In recent years, the sculpture of the mysterious “Lady of Elche” has created a lot of controversy among researchers and theorists, and the debate has been continuing for over a century. Her enigmatic headdress or helmet with wheel-like coils is puzzling to archaeologists’ as many believe it could be related to an ancient lost civilization and even beings from other worlds.
The impressive sculpture of Lady of Elche was discovered at the archaeological site of La Alcudia in Elche, Spain. It is still unidentified if the Lady of Elche is an imposing queen or a powerful priestess, which has generated some debate between theorists and researchers.
However, several hypotheses suggest that this enigmatic woman may actually be a Moorish queen, a witch, and a stranger but still, an “extraterrestrial visitor from another planet.” Nevertheless, archaeologists’ believe the bust is a uniquely Iberian portrayal of the Carthaginian mother goddess Tanit, used as a funerary urn in antiquity.
The polychromed bust was carved from porous limestone 56 cm high, 45 cm wide, and 37 cm deep. In addition, it weighs 65 kg (143 lb). It was accidentally discovered by a farm worker Manuel Campello Esclapez while cleaning the southeast slope of La Alcudia for agricultural purposes on the La Alcúdia estate, in Elche.
Experts believe that the sculpture belongs to the fourth century BC, thus confirming the existence of an extinct Iberian culture. What has most surprised archaeologists is the perfect intact sculpture, compared to others in the region. This has led many theorists to suggest that the bust was “decontextualized.” In short, it was deliberately removed from somewhere and placed where it was found. In this way, it could have been protected or hidden in a way that no one could find it. Or if they did, their meaning was unclear.
The bust is of a woman with outlined features, perfectly dressed in 3 striking garments; a tunic, a dress, and an open cape. It also had traces of paint at the time of its discovery, which means whoever sculpted it quite possibly painted it.
Undoubtedly, the most surprising thing about the sculpture is the large “Coils” that frame her face. These seem to be some kind of hairstyle or braid. In addition, she has earrings that extend to her shoulders and a huge ornament around her neck. It is plausible that they could be a part of her headdress or some kind of strange helmet.
Unknown Origin of Lady of Elche
The origin of the Lady of Elche continues to generate conflicts within the scientific community. Archaeologists failed to reach a consensus, and theories only bring more mess. The most widely accepted hypothesis at the moment is that the sculpture is Iberian. It could be the representation of a very influential queen, due to the decorations that she had.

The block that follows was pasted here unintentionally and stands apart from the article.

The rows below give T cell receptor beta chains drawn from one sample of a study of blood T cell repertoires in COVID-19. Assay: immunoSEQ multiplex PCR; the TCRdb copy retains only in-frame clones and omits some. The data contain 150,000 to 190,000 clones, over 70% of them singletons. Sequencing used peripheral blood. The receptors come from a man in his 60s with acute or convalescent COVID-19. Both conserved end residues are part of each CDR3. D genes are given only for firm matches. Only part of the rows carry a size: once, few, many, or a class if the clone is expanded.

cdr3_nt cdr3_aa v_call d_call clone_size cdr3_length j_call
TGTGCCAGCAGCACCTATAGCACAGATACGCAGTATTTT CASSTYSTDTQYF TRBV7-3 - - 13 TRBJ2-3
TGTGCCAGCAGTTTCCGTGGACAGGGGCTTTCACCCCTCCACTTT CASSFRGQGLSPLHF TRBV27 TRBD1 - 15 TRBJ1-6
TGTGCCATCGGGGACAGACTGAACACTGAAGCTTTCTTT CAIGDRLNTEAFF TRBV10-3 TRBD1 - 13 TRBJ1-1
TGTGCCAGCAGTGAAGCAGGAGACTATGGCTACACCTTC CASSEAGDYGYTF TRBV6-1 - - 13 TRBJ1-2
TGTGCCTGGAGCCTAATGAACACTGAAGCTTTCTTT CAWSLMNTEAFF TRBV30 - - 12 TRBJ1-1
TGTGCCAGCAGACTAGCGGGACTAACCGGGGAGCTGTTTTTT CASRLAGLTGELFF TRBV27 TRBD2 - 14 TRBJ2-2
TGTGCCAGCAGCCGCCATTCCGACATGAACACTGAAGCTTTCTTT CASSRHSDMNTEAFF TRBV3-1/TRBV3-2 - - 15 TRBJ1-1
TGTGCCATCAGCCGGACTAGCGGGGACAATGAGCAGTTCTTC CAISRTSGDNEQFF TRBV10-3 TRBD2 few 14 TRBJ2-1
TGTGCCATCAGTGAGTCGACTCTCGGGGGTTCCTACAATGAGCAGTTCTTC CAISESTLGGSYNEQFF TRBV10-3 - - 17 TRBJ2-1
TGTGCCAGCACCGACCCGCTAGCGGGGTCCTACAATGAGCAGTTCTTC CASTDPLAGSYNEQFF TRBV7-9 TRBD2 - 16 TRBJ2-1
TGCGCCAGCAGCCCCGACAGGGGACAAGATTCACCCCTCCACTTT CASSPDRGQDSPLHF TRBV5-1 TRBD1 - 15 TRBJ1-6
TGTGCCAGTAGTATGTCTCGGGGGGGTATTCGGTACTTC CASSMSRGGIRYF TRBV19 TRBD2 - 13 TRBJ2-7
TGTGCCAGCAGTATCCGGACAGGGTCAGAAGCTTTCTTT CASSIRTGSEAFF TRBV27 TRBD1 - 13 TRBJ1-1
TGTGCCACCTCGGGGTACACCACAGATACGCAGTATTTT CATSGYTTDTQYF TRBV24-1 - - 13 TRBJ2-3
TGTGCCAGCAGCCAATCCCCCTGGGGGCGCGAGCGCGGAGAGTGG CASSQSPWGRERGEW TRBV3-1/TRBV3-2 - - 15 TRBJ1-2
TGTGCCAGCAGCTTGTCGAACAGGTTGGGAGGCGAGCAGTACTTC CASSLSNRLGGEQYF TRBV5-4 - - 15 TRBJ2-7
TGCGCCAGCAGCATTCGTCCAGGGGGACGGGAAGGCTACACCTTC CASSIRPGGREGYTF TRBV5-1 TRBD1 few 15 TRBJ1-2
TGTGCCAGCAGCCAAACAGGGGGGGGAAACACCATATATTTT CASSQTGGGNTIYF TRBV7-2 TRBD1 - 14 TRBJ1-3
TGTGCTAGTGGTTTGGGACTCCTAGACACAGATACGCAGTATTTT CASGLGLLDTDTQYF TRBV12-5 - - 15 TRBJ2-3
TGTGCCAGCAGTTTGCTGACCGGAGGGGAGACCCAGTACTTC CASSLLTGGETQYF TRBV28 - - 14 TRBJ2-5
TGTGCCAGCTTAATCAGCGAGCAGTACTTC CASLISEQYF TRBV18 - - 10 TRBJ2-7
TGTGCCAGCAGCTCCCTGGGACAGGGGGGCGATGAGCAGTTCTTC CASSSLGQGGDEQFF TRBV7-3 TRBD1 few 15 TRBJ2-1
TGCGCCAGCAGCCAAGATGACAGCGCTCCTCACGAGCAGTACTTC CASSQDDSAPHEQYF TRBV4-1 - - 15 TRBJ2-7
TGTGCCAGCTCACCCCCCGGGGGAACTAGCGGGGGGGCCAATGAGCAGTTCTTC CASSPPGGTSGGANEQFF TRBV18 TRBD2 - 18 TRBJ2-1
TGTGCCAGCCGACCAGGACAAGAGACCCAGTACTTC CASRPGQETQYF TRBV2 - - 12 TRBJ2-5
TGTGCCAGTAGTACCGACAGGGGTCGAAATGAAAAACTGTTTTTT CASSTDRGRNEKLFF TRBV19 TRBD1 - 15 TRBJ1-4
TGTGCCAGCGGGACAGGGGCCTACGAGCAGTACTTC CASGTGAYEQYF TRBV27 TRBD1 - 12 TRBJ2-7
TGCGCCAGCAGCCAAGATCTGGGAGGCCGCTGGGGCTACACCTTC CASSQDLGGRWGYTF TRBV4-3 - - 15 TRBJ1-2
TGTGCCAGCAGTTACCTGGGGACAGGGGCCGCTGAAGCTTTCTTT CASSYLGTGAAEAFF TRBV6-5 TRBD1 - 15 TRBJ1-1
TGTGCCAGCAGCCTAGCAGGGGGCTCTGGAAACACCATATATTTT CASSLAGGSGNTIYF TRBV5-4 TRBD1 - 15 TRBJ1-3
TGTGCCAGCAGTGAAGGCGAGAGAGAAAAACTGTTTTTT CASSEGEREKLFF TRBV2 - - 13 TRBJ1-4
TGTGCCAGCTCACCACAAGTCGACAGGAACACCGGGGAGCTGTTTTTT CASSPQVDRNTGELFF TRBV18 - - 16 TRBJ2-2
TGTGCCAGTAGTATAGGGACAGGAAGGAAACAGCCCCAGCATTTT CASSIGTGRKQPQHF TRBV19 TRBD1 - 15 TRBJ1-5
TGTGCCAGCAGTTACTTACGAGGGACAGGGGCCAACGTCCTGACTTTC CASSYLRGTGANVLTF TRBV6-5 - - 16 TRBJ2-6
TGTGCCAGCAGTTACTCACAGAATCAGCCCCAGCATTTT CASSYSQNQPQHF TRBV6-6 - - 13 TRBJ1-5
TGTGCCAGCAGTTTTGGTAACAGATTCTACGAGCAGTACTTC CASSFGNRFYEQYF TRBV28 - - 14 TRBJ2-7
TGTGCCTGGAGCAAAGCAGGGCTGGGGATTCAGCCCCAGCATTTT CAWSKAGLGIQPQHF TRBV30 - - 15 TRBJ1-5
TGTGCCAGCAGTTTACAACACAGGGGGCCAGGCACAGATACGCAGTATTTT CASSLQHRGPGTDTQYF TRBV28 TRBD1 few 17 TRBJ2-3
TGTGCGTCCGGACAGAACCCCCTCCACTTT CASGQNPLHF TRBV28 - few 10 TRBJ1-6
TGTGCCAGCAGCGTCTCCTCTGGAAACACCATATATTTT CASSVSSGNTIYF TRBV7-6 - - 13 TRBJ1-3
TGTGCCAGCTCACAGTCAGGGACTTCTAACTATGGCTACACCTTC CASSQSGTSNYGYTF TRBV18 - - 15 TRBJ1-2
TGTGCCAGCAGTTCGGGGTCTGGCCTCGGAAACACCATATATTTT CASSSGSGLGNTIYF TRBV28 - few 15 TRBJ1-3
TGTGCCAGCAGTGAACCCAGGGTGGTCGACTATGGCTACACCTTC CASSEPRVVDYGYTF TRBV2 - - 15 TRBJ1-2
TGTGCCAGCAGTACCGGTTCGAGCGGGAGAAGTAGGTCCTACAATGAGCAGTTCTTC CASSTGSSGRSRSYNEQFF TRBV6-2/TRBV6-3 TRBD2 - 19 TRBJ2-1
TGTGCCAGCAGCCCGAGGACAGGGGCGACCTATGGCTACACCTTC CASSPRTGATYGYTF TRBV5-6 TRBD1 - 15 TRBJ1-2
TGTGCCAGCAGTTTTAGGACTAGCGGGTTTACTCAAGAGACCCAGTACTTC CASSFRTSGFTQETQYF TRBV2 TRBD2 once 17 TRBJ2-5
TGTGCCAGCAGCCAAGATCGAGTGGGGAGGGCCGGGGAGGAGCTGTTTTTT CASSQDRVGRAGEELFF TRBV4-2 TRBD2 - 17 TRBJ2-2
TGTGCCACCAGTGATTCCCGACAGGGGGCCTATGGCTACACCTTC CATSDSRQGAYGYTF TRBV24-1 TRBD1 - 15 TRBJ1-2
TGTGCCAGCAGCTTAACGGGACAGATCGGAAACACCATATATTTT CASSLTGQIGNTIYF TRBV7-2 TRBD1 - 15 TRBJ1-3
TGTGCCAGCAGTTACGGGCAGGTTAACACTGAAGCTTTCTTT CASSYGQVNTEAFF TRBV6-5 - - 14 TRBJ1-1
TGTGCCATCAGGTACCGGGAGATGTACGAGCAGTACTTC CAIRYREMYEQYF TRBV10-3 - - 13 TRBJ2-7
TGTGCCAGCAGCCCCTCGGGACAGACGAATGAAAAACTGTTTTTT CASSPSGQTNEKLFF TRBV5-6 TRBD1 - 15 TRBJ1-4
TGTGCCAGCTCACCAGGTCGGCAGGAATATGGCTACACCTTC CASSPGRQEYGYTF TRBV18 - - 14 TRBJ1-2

Other researchers suggest that she was an unknown priestess or goddess, perhaps linked to the Basque culture. Reference has also been made to the goddess of Carthage, Tanit, best known for her powers over the moon, sun, and stars. But some researchers have said that it is possible that what the Lady of Elche is wearing is not a hairstyle, but actually a helmet.
According to conventional theories, the headdress is just a hairstyle. However, no culture in the area was known to use such extravagant elements in their clothing. Therefore, the Lady of Elche would not belong to any known region.
According to Greek philosopher Plato, Atlantis was located in that region of the Iberian Peninsula. In addition, Lady of Elche’s helmet would reflect an advanced society. Currently, the bust is in Madrid and its replica is in the Museum of Archeology and History of Elche.
Lady of Guardamar (Dama de Guardamar), is a limestone female bust, 50 cm high, dated circa 400 BCE, that was discovered in fragments in the Phoenician archaeological site of Cabezo Lucero in Guardamar del Segura in Alicante province, Spain, on September 22, 1987:
Another more intrigued discovery, similar to Elche: the Lady of Guardamar that was discovered in Alicante province, Spain, on September 22, 1987. Additionally, the mystery deepened after 12 medallions inscribed with a figure similar to the Lady of Elche, and cuneiform inscriptions were discovered in 1969 in Richfield, Utah, United States. To date, these medallions are among the most enigmatic archaeological discoveries in the United States.
There have always been rumours of forgery surrounding the discovery and debate about the authenticity of the Lady of Elche. But in 2011 research carried out using electron microscopy and x-ray technology found that the piece is original, and confirmed its use as an ancient urn. Traces of ashes containing fragments of human bone were detected in the study and carbon-dated to be more than 2,500 years old, making it contemporaneous with the ancient Iberian epoch.
This article was originally published by How & Whys.